Fuji Superia X-TRA 400, an appreciation

With Fuji(not)Film’s continued, and continual, discontinuing of various great film stocks, it may seem odd to sing its praises, but they really do/did make some great film. Even the cheap consumer stuff is really quite good, and very versatile. I’ve overexposed it by 5-10 stops, developed it too hot, too cold, too long, and in ancient developer, and managed to pull not only usable, but beautiful results out with very little trouble.

Interestingly while Fuji(Not)Film announced it would be discontinuing 3-packs of 24 and 36 exposure rolls of X-TRA 400 this year, the common (in the US, anyway) 4-packs of 24 exposures are still readily available, and I can barely get out of a CVS or Walgreens without one, so I remain hopeful of its continued availability, though I’d really love to be able to buy 36 exposure rolls with similar ease. And despite my disgust at the corporate behemoth’s callous disregard for an excellent, if somewhat niche, part of its product portfolio (and 1/2 of its name), I’ll probably continue buying and shooting, and may even start stockpiling, Superia 400. I’m a fan.

So let’s get into some torture… On the Chicago trip my darling, adorable wife and I took in 2015, the FG developed the dirty frame counter switch problem, and I ended up shooting a whole roll at 1/90th and f/1.8… Let’s count: Sunny 16 would say 1/400th at f/16 for a ISO400 film, and probably something like f/8 and 1/400th for the street level shots in the downtown canyons. 1/90th and f/1.8? Let’s see. That’s roughly 1 2/3 stops of shutter speed, and 5 1/3 stops of aperture, for a grand total of something like 7 stops overexposed, and what did I end up with? Some fun color shifts and a bit of struggle getting a usable result, but still: my best street photography to date:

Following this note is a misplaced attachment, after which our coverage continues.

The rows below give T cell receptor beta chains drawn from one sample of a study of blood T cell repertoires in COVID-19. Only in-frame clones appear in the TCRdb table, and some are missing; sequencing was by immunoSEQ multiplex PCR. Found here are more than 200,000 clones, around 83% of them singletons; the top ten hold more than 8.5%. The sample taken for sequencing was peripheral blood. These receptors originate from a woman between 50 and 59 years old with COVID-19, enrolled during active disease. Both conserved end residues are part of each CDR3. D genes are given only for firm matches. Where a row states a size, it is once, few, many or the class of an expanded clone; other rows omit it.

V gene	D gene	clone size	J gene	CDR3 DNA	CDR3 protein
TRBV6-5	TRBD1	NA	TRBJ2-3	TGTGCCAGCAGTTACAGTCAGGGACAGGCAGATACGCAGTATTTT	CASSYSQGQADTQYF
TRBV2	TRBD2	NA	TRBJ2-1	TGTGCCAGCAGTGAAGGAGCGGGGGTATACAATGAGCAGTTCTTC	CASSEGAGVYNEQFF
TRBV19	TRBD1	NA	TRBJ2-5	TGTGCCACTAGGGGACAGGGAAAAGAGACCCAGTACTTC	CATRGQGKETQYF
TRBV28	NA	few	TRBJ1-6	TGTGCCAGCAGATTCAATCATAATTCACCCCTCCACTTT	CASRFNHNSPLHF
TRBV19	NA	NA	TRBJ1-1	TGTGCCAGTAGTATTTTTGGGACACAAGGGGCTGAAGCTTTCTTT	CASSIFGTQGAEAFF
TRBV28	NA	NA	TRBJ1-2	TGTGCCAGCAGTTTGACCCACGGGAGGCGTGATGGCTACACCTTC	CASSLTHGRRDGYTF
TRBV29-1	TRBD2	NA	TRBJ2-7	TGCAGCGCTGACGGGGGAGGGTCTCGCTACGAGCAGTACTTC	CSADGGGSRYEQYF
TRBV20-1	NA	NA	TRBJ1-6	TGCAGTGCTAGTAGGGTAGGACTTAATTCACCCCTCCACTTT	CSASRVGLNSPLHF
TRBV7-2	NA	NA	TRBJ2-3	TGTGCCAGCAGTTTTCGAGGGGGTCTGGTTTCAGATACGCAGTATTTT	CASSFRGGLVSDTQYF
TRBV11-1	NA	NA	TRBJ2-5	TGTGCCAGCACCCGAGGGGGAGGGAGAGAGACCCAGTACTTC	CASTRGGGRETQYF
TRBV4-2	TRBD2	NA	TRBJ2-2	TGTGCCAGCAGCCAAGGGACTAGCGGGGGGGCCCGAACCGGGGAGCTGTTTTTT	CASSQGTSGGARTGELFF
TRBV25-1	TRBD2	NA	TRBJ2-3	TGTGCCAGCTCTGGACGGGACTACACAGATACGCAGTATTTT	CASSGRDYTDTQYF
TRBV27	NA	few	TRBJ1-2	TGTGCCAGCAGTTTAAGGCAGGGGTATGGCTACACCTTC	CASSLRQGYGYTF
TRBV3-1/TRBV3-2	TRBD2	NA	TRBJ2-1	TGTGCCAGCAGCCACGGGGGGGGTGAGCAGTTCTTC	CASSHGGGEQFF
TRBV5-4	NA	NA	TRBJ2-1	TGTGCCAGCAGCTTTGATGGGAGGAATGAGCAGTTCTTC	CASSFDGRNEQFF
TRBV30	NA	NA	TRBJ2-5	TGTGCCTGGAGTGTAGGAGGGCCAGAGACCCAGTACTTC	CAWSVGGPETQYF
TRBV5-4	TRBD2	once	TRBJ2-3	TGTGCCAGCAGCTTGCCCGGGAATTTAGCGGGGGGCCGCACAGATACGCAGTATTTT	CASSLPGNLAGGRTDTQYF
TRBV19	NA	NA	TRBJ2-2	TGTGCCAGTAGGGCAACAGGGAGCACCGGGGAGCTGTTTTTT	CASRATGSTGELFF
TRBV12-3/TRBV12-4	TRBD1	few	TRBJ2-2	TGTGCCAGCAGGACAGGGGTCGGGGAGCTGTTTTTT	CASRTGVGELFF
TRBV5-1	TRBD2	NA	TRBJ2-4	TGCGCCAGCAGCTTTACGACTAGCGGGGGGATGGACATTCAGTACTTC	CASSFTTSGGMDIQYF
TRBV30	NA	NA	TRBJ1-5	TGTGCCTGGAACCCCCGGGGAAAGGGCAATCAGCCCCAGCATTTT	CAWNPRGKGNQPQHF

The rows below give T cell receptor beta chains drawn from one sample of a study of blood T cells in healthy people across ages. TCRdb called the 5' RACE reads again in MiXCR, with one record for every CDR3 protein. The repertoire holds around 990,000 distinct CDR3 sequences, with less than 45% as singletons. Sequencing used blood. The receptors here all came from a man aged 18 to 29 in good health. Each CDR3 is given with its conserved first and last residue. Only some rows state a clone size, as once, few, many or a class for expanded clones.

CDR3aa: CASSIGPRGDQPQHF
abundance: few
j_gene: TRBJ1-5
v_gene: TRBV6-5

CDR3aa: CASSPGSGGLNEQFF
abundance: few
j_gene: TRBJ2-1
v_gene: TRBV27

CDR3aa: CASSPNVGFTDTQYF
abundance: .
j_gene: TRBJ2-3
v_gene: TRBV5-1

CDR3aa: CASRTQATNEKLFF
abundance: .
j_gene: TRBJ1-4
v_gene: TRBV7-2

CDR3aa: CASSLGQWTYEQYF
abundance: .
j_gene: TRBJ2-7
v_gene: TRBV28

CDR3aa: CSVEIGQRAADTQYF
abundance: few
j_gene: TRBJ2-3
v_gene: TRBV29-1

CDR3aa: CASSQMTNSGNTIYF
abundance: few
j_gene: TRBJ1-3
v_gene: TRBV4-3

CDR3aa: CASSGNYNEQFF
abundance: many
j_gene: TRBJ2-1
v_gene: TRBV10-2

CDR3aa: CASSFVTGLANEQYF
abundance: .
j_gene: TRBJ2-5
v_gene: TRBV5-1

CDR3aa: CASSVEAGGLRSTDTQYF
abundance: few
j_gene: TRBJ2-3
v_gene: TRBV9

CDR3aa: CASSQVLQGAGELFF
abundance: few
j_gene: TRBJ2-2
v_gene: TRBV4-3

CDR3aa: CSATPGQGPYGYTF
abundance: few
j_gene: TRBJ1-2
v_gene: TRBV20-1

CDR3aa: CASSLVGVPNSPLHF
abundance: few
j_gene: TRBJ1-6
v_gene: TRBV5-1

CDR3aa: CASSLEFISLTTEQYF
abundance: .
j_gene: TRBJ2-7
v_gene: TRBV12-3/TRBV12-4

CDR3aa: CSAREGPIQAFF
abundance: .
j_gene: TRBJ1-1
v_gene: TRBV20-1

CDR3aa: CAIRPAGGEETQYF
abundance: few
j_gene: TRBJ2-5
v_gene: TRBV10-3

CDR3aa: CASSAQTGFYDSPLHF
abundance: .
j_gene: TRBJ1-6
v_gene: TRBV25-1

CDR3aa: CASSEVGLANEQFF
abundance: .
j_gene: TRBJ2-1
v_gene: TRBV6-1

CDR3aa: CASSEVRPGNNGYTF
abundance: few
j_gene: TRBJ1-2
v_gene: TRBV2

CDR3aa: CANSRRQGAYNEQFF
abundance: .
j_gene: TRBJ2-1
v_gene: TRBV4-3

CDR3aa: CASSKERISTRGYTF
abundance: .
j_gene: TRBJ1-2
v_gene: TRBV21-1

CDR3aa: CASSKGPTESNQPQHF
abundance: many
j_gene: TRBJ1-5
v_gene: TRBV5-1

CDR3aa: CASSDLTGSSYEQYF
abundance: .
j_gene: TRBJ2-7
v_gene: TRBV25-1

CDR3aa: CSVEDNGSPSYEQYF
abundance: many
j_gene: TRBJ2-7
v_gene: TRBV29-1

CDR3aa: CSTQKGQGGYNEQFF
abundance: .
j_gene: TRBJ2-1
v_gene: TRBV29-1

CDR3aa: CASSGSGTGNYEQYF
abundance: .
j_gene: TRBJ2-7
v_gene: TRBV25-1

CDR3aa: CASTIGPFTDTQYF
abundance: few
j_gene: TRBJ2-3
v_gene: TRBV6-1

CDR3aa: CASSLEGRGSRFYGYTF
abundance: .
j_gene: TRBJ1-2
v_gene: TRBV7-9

With my improved skills (and the improvements in Capture One Pro), I could probably get better color out of these, but still… I’ve gotten worse results out of other films that were abused far less.

And how about ancient developer… how’s 30 rolls from a Unicolor kit sound? For these, I increased development by about 45 seconds and BLIX by a full minute. (From something I read, and my experience with E6, it seems that the BLIX goes off first, but who knows.) They’re a bit grainier than normal, and maybe a bit red, but otherwise fine enough.*

And when you nail exposure and development, Superia is gorgeous in all kinds of light.

Outside, during the day, fall foliage, etc: beautiful.

At sunset, indoors, looking out… MashaAllah!

Cloudy, rainy, afternoon through glass with taillights? SubhanAllah.

In the middle of the night, driving down a wet road? Allahu Akbar!

Fuji(Not)Film’s Superia X-TRA 400 handled everything I threw at it, and came away looking good every time. Sure, there’s the occasional strangeness, bits of film that have been pre-flashed with something, usually something like a light leak, but sometimes with images in it, like these (from the Hanabibti’s Citizenship ceremony):

And, sure, at ~$14-18 for 96 exposures, it’s a bit pricey, maybe, compared with some online deals. But it’s available all over, at time of writing, in almost every CVS, Walgreens, and WalMart I’ve been in over the last 3 years or so, so you can pick some up easy, on the spur of the moment, or in an emergency, and in all cases you can be asured of really decent quality, and easy to process at home and dslr scan too.

So I like it. It’s not my favorite color stock, not by a long shot, but it’s easy to find and readily available, so I reach for it more often than I do with other films. It’s worth a shot, if you haven’t ever before: it’s really great stuff.


*To be honest, the other roll in the tank, a roll of expired Kodak Hawkeye, came out even better, but still… the Superia handled it fine.

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